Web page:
Landa arrives at a French farm to inquire about their Jewish neighbours who disappeared some time ago. Landa is quite civil and pleasant, praising to the family on their fine farm, asking permission to smoke in their house or to speak English. He even turns down a glass wine for a glass of milk of all things instead. His questions seem pretty straight-forward too as he asks for basic information on the family he’s looking for. Then halfway through it takes a slow turn as he lays out his Nazi philosophy and seeming pride in being called the ‘Jew Hunter’. What follows shows his intelligence as nearly everything preceding was a mere mask as he deduces the whereabouts of the Jewish family and coldly has all but one executed. It’s a fantastic scene that raises the tension as the tenor of their conversation slowly turns for the worst. It’s elevated by Christoph Waltz’s great performance, solidifying Landa as a highly formidable and complex villain.
2. Indiana Jones – Indiana Jones and the Raiders of the Lost Ark
Adventurers are nothing new in cinema, but there is something about Harrison Ford’s Indiana Jones that screams epic, classic and legendary all in one. It’s likely because Indy’s intro became one of the most exciting and well known openings of all time, one that has not only influenced other adventure films but been parodied several times.
We meet Indy as he’s travelling through a jungle to a mysterious temple. After stopping a couple of his companions from betraying him with a crack of his iconic whip, Indy and his last partner enter the temple, navigate through a series of traps to a golden idol. What happens next is cinema gold as Indy inadvertently sets off all the traps, outruns a giant boulder and a vengeful tribe all as John Williams’ iconic score kicks in. Indy’s intro completely set the tone for what Steven Spielberg and George Lucas had in mind while Ford sells Indy as the determined, intelligent, deadly and underdog hero he is.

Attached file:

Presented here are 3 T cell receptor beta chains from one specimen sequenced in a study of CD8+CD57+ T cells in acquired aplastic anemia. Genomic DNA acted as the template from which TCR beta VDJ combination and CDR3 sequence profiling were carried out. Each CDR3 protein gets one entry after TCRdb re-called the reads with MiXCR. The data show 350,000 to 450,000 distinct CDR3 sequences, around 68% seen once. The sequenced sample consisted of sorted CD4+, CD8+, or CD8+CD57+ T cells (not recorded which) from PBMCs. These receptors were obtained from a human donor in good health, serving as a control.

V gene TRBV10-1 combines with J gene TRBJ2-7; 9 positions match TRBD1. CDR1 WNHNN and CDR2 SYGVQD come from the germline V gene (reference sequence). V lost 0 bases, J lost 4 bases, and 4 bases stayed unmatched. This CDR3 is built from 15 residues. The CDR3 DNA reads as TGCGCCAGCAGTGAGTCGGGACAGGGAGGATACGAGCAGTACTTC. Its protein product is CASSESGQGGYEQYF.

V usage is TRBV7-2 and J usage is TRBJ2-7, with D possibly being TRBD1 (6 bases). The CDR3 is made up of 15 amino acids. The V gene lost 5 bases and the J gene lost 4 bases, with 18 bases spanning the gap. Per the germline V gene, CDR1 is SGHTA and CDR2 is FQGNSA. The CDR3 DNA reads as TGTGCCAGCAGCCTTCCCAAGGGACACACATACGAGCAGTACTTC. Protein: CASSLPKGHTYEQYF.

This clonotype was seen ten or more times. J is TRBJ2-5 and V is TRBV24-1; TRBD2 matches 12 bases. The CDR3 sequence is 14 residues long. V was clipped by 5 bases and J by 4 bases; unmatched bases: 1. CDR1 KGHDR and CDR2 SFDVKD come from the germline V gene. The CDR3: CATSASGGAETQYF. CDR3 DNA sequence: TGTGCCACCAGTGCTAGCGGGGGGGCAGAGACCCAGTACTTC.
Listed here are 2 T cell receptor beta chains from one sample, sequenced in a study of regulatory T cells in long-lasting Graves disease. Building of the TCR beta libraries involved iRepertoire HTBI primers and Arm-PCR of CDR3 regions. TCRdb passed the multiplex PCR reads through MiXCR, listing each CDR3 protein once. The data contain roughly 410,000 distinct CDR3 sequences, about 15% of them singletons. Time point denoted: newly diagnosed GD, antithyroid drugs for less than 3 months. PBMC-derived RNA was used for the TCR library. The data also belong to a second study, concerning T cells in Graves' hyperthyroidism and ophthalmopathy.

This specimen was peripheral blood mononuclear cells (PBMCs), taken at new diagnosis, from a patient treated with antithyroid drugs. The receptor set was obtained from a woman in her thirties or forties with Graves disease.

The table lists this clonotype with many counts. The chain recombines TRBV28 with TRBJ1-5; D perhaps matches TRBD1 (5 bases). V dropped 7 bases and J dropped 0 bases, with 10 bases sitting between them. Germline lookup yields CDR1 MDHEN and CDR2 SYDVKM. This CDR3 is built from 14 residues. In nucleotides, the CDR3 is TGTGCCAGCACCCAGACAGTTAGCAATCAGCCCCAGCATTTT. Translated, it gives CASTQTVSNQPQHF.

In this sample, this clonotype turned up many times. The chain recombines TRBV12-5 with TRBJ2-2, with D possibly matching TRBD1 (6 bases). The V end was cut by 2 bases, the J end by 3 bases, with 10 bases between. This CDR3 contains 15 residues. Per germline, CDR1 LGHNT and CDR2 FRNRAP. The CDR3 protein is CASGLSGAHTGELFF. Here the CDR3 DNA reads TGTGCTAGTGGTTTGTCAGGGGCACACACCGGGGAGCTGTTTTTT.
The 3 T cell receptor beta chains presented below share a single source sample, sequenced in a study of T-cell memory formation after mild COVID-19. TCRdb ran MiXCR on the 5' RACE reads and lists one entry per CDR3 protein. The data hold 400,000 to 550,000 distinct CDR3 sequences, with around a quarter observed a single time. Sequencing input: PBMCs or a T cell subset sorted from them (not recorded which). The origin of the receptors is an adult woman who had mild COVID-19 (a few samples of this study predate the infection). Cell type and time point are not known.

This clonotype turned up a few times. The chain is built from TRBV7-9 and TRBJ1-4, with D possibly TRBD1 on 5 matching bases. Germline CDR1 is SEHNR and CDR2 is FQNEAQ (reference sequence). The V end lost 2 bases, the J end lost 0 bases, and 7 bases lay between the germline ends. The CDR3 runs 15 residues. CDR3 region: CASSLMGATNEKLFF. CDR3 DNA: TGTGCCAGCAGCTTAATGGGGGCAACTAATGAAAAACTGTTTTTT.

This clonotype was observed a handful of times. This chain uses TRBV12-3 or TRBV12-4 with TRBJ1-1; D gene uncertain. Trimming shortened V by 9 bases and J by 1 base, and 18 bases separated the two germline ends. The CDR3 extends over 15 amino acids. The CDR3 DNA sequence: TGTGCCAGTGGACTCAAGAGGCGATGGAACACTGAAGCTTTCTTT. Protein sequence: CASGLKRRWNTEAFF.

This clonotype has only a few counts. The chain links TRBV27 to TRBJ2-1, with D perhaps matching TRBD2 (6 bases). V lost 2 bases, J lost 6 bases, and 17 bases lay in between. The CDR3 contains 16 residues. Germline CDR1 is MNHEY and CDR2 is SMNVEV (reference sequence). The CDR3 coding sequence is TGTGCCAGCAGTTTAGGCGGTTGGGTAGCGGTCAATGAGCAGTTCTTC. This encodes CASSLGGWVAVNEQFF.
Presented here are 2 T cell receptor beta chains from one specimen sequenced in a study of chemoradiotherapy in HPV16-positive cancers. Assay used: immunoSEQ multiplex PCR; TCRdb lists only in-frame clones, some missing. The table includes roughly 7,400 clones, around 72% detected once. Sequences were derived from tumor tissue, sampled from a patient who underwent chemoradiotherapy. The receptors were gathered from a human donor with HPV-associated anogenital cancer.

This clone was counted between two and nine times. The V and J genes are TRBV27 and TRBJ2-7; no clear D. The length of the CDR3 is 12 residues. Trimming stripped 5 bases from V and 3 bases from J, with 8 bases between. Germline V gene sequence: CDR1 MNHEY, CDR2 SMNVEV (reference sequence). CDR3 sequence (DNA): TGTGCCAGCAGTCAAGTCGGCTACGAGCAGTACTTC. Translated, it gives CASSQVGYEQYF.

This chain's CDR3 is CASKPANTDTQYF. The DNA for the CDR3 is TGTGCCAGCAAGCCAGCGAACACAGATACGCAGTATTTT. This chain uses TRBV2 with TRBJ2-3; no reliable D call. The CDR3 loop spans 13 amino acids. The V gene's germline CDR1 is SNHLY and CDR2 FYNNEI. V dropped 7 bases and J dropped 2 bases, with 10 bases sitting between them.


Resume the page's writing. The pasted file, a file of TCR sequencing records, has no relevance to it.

1. Hannibal Lecter – The Silence of the Lambs
This is not only the best character introduction, but ironically the best character entrance ever as audiences are introduced to Anthony Hopkins’ legendary and creepy Hannibal Lecter, better known as Hannibal the Cannibal.
Clarice Starling visits the Baltimore Psychiatric Hospital on what seems like an insignificant assignment to question Hannibal for a study. After being told what he’s capable of, she walks down a dark, dank hallway and passes by several cells with inmates either sitting quietly or bouncing off the walls, even suffering through a vulgar slur. Once she reaches Hannibal’s cell she finds it is actually brightly lit with artistic drawings covering the walls and then there he is, standing completely still and immaculate in the centre of the room as he greets her with a courteous “Good morning.”
It’s ironically the best movie entrance ever since he’s standing still with only his eyes moving as he watches her approach. From then on, the discussion between Clarice and Hannibal is tense as he is able to tell what skin cream she’s wearing or dissects her past and motivations just based off a few clues. Unlike the other inmates, Hannibal is incredibly well-spoken and highly intelligent, enough so that the head psychiatrist at the facility can’t break him. Director Jonathan Demme’s decision to shoot the scene with extreme close-ups on Hopkins and Jodie Foster raises that tension, but makes it feel like Hannibal is not only seeing through Clarice but you as well.
What are some of your favourite film introductions? Let us know on our social channels @flickeringmyth…